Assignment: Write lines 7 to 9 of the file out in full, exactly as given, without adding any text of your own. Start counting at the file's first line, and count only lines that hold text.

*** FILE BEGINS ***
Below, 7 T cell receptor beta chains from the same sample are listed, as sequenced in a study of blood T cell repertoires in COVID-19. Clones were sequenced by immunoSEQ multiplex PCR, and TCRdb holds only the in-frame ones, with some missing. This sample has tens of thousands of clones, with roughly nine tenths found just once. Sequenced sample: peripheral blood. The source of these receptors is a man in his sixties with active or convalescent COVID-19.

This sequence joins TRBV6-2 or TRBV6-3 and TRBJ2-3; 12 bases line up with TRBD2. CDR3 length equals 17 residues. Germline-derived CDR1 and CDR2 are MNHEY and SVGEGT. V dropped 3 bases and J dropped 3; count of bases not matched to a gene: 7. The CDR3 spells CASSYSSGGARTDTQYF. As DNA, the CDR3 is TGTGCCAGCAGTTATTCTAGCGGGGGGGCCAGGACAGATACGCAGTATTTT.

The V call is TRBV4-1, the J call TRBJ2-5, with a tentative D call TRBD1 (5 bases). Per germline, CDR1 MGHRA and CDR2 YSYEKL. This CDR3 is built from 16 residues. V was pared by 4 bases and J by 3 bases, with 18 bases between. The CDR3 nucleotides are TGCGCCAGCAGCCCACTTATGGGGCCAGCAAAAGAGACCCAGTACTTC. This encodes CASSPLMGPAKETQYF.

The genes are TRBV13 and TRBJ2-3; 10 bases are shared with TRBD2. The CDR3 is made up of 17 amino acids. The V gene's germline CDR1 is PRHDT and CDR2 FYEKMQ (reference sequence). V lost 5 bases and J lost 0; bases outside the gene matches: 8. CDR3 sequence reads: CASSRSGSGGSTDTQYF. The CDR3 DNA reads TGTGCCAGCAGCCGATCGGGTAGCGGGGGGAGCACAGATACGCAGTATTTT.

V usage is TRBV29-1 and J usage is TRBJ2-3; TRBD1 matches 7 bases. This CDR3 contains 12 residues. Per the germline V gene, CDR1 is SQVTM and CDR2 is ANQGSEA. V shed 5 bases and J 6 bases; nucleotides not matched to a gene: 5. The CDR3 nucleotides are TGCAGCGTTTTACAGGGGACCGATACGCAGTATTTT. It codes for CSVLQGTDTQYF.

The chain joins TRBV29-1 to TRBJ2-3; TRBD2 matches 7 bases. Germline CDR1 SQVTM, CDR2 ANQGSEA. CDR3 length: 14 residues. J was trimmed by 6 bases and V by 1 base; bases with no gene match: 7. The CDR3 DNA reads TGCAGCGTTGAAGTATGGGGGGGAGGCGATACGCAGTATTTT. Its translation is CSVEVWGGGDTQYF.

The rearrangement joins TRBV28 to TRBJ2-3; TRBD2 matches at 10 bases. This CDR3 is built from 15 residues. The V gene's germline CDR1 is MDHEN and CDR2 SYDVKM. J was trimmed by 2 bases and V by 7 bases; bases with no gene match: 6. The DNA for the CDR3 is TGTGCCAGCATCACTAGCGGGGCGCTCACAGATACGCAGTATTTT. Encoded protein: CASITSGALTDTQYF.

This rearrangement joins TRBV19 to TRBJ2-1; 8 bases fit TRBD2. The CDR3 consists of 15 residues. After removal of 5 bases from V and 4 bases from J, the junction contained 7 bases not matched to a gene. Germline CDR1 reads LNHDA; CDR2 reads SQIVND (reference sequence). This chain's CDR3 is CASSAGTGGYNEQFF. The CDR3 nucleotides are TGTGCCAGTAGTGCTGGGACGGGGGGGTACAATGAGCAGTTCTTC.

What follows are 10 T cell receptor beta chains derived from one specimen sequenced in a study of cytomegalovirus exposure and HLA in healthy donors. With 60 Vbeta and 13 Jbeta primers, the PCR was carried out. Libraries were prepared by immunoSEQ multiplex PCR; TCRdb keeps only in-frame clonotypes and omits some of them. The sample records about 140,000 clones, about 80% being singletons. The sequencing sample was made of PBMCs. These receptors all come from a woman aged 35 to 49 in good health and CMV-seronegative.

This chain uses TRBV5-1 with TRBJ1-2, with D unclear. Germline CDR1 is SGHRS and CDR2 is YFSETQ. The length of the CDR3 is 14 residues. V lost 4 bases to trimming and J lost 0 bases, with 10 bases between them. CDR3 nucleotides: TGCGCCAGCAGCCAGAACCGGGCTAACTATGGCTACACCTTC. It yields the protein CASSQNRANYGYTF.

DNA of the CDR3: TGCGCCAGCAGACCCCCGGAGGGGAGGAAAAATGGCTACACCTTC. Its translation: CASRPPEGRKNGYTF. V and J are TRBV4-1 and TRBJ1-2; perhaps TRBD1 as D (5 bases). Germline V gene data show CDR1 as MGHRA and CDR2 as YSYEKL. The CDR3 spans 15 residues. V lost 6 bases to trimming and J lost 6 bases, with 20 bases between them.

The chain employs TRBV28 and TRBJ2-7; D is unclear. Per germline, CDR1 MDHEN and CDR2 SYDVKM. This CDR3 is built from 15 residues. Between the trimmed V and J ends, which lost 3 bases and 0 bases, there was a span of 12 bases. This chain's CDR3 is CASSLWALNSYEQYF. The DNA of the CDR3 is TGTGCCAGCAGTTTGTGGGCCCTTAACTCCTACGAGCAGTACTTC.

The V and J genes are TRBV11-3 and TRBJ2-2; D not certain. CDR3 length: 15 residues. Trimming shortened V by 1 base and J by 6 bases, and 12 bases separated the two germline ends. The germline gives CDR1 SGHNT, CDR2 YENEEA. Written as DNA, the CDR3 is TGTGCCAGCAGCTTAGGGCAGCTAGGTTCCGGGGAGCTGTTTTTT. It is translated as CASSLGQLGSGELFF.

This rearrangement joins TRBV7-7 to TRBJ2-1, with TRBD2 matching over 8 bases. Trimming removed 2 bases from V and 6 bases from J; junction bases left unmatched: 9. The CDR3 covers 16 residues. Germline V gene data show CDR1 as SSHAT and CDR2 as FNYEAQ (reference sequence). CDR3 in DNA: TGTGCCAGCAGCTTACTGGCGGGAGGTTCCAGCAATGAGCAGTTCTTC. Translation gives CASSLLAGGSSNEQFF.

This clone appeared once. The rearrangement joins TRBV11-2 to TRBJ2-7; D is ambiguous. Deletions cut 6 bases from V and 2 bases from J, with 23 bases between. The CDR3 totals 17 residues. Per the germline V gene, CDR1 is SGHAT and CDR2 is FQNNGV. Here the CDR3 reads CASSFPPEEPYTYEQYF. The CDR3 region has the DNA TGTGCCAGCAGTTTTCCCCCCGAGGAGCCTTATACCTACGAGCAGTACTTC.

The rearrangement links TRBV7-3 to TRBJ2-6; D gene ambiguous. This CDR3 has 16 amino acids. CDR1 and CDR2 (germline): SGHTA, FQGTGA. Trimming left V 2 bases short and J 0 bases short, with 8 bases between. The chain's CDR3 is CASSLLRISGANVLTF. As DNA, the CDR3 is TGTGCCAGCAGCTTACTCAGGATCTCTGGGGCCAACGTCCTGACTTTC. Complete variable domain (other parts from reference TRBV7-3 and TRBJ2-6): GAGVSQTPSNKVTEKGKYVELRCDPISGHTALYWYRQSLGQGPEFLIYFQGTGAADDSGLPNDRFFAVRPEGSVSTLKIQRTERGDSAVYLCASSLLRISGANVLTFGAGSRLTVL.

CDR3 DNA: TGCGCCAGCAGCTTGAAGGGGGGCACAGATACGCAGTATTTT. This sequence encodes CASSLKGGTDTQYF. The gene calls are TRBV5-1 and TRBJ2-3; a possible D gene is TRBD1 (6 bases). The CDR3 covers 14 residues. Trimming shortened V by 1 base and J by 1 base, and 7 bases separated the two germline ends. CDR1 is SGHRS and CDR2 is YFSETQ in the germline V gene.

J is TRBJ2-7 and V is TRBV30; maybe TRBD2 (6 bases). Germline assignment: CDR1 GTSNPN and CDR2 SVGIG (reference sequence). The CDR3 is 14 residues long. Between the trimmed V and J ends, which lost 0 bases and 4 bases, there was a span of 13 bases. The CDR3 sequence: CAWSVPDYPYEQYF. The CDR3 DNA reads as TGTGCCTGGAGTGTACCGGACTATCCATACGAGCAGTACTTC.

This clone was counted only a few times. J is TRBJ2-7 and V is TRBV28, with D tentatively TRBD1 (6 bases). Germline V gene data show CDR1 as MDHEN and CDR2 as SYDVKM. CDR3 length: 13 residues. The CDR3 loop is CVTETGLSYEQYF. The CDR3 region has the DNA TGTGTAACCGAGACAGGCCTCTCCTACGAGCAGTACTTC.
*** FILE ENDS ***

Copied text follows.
The rearrangement joins TRBV28 to TRBJ2-3; TRBD2 matches at 10 bases. This CDR3 is built from 15 residues. The V gene's germline CDR1 is MDHEN and CDR2 SYDVKM. J was trimmed by 2 bases and V by 7 bases; bases with no gene match: 6. The DNA for the CDR3 is TGTGCCAGCATCACTAGCGGGGCGCTCACAGATACGCAGTATTTT. Encoded protein: CASITSGALTDTQYF.

This rearrangement joins TRBV19 to TRBJ2-1; 8 bases fit TRBD2. The CDR3 consists of 15 residues. After removal of 5 bases from V and 4 bases from J, the junction contained 7 bases not matched to a gene. Germline CDR1 reads LNHDA; CDR2 reads SQIVND (reference sequence). This chain's CDR3 is CASSAGTGGYNEQFF. The CDR3 nucleotides are TGTGCCAGTAGTGCTGGGACGGGGGGGTACAATGAGCAGTTCTTC.

What follows are 10 T cell receptor beta chains derived from one specimen sequenced in a study of cytomegalovirus exposure and HLA in healthy donors. With 60 Vbeta and 13 Jbeta primers, the PCR was carried out. Libraries were prepared by immunoSEQ multiplex PCR; TCRdb keeps only in-frame clonotypes and omits some of them. The sample records about 140,000 clones, about 80% being singletons. The sequencing sample was made of PBMCs. These receptors all come from a woman aged 35 to 49 in good health and CMV-seronegative.